20 Things You Didn’t Know About Beauty and the Beast

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A poster for Jean Cocteau’s 1946 romantic fantasy ‘Belle et la Bete’ (Beauty and the Beast). (Photo by Movie Poster Image Art/Getty Images)

18. The 1991 film took its cues from a 1946 predecessor

Given that Beauty and the Beast has been around since the 18th century, it’s been subject to quite a few adaptations. The animated movie wasn’t even the first film version of the tale. That honor belongs to La Belle et la Bete, a 1946 version directed by French poet and filmmaker Jean Cocteau. Some speculate that this version dissuaded Disney animators from undertaking an earlier attempt at the story. They would have hardly wanted to seem like copycats at the time.

Some of the elements in the 1946 film were included in the later animated version, however. In this movie, Belle is first subject to an unwanted suitor. His name is Avenant, and he is friends with Belle’s roguish brother Ludovic. She also has two sisters, Adelaide and Felicie, who spend most of the movie complaining about everything. Their father is a merchant who has lost the family’s fortune after his ships were lost at sea.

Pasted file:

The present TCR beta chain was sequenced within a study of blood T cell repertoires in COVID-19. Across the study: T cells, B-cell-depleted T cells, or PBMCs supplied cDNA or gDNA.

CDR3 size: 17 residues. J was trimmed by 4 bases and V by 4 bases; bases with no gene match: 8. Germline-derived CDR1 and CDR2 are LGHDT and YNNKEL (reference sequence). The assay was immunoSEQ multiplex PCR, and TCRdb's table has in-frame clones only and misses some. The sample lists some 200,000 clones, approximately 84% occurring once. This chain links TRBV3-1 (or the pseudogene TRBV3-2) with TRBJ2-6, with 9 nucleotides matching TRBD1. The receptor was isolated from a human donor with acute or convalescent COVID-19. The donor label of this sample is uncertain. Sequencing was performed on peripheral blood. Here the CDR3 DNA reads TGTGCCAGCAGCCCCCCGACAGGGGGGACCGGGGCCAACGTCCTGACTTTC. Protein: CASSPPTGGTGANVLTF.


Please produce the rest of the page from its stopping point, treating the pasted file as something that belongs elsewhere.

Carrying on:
Though the 1991 version scrapped the siblings and the father’s merchant woes, it kept the suitor, now named Gaston.

Cocteau’s film also introduced many of the visual cues surrounding the enchanted objects. Early variants of the Beauty and the Beast story included a magical castle and household goods in the tale. However, the 1946 film introduced a magical candelabra, which would later be used as inspiration for the character of Lumiere. None of the objects in La Belle et la Bete talk, however.